Ten worst Internet laws of 2012?

Laws targeting disruptive business models like Uber.com, Airbnb.com, and TrueCar.com top the latest list of worst legislative proposals.

You can skip the cab and hire a black sedan with Uber.com -- as long as the government doesn't get in the way.
You can skip the cab and hire a black sedan with Uber.com -- as long as the government doesn't get in the way. Declan McCullagh

The latest list of the 10 worst proposed Internet laws is out, and topping it are efforts by state legislators to derail disruptive business models such as Airbnb.com and Uber.com.

NetChoice, a Washington, D.C., coalition that includes Facebook, eBay, VeriSign, and Yahoo as members, today plans to release its updated "iAWFUL" list of misguided, nutty, or simply counterproductive laws. On NetChoice's worst-of-the-worst list:

• Uber.com, an online and mobile-device service for finding a car service , has been curbed by city taxi commissions who cite "hack" laws to preserve their monopolies.

• Airbnb.com, an online service that allows you to rent your home for short periods of time, faces challenges from regulators in Iowa, who want Airbnb to be regulated as a travel service. New York lawmakers moved to impose hotel regulations on individual homeowners using Airbnb.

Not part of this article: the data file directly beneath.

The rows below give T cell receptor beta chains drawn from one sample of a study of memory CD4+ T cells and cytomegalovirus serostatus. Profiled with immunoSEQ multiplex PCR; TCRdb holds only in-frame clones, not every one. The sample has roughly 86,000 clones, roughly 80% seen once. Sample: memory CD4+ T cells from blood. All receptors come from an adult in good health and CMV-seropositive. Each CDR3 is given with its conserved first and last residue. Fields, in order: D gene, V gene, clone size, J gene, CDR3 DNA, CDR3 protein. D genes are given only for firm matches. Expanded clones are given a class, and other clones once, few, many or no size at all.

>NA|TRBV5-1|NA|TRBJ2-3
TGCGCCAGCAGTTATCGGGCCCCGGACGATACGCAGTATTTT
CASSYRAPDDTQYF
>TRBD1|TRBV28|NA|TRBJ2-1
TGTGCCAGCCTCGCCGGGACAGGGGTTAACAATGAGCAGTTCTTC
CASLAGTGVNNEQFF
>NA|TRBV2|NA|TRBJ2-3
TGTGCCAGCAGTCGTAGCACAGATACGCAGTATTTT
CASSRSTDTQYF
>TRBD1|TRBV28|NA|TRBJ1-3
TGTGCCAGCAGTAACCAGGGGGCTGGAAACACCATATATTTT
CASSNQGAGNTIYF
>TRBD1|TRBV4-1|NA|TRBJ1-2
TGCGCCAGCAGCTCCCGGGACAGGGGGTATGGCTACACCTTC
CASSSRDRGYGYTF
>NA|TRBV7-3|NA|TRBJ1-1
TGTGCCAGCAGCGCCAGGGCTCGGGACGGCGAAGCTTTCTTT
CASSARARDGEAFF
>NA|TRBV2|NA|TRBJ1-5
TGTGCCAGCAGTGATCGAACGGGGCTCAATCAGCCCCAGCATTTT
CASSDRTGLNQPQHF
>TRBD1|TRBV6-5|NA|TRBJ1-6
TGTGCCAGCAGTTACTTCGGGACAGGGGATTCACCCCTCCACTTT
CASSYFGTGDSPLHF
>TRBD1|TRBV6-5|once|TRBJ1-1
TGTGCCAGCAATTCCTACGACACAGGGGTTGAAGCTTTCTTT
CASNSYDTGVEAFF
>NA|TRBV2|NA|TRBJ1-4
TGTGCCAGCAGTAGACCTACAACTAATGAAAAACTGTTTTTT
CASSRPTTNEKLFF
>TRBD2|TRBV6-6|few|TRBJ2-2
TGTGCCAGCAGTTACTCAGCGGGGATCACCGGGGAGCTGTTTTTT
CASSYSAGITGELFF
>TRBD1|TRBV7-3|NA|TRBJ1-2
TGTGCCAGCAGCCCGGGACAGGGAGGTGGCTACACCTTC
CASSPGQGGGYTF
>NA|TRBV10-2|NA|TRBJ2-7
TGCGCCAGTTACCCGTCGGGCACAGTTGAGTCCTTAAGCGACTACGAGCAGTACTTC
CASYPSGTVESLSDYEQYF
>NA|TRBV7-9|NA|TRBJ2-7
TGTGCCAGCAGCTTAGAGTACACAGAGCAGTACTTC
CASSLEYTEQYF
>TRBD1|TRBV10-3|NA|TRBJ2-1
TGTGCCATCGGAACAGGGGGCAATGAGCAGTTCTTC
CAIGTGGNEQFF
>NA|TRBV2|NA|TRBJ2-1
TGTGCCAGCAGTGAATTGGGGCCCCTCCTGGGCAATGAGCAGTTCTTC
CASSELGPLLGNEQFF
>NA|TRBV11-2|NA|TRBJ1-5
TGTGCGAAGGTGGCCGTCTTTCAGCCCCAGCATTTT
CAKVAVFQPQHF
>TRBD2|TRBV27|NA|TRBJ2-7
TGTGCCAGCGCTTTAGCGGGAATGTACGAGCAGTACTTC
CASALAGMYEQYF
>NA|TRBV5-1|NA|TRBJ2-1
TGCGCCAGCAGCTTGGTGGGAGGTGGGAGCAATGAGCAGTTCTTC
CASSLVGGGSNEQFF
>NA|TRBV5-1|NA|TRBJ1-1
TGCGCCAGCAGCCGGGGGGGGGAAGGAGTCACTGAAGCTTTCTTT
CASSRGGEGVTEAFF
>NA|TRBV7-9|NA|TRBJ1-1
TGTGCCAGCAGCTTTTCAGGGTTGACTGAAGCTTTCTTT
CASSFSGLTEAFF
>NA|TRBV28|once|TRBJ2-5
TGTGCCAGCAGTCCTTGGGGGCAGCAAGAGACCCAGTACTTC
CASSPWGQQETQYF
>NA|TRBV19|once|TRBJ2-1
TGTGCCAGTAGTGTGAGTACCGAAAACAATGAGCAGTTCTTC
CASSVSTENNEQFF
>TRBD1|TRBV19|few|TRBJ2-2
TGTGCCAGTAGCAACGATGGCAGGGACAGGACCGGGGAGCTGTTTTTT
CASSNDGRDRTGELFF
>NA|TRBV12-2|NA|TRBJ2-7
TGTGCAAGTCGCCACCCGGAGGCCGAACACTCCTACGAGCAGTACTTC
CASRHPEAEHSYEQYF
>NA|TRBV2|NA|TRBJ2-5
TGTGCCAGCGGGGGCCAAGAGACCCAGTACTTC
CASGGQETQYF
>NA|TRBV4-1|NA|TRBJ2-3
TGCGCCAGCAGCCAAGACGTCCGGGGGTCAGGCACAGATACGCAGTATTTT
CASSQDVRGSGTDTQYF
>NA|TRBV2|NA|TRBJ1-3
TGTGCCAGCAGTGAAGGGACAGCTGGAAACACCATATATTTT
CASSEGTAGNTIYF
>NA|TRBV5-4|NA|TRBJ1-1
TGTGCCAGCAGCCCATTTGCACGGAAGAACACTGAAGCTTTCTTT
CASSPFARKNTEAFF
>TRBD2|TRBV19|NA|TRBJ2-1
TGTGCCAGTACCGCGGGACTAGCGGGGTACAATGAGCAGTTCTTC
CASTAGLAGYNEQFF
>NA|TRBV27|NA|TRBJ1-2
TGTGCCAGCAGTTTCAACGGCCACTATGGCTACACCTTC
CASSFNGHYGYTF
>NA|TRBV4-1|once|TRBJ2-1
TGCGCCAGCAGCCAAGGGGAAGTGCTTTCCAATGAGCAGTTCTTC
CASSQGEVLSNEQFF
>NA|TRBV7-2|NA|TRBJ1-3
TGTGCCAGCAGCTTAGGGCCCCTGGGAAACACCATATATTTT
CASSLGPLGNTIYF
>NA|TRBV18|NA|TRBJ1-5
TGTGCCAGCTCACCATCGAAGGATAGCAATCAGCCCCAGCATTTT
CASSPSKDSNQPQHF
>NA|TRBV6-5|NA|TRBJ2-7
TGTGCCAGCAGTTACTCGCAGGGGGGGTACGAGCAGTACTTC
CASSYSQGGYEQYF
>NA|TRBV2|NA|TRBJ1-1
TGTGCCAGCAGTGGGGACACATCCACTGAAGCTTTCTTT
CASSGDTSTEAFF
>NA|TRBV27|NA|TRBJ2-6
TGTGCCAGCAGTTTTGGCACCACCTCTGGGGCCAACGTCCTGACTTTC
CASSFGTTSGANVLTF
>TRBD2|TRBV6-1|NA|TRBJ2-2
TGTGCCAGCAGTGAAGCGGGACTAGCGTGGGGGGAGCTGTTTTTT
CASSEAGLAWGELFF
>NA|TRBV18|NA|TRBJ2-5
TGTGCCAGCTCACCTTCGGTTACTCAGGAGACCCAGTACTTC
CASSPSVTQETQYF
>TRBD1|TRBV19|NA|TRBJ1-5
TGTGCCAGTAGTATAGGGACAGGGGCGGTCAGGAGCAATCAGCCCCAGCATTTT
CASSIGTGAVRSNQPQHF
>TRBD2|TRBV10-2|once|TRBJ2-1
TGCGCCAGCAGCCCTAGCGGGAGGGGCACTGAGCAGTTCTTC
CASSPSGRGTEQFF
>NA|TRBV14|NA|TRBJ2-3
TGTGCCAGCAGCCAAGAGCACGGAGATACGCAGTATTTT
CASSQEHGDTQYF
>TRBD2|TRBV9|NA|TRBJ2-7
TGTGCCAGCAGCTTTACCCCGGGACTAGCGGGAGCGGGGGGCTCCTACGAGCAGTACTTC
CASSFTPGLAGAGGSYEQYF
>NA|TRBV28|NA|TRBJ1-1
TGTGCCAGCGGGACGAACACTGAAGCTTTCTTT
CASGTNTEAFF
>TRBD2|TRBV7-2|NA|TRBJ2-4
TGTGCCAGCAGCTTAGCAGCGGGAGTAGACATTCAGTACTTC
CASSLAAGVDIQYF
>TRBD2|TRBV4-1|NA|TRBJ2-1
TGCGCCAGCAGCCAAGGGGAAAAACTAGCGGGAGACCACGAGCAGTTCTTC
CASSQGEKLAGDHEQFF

• Users of TrueCar.com have bought over half a million cars from local dealer partners who received pricing inquiries from fully-informed consumers ready to explore a no-haggle deal. And dealers were glad to pay TrueCar only when they actually made a sale. But state auto regulators suspect that's just too good to be true, and that legacy consumer protection laws might actually prohibit this kind of online innovation.

Other iAWFUL finalists: a proposal from Sen. Al Franken, a Minnesota Democrat, who wants to slap more regulations on mobile devices; a lobbying effort to tax digital downloads; the White House's privacy bill of rights that would curb "the behavioral advertising that pays for much of the Internet's free content."

Not making the list is the Stop Online Piracy Act or its Senate equivalent, called the Protect IP Act.

That may be because the bills were yanked from House and Senate calendars after January's historic online protest --which included Wikipedia going dark for a day, alerts appearing on the home page of Google.com and Amazon.com, and so on.

But the legislation's supporters have vowed not to give up the fight . Senate Majority Leader Harry Reid, a Democrat, has called Protect IP an "extremely important" piece of legislation and said he wants to move forward. And Protect IP's author, Democratic Sen. Patrick Leahy, a Vermont Democrat, said in January that he still hopes "to send a bill to the president's desk this year."

 

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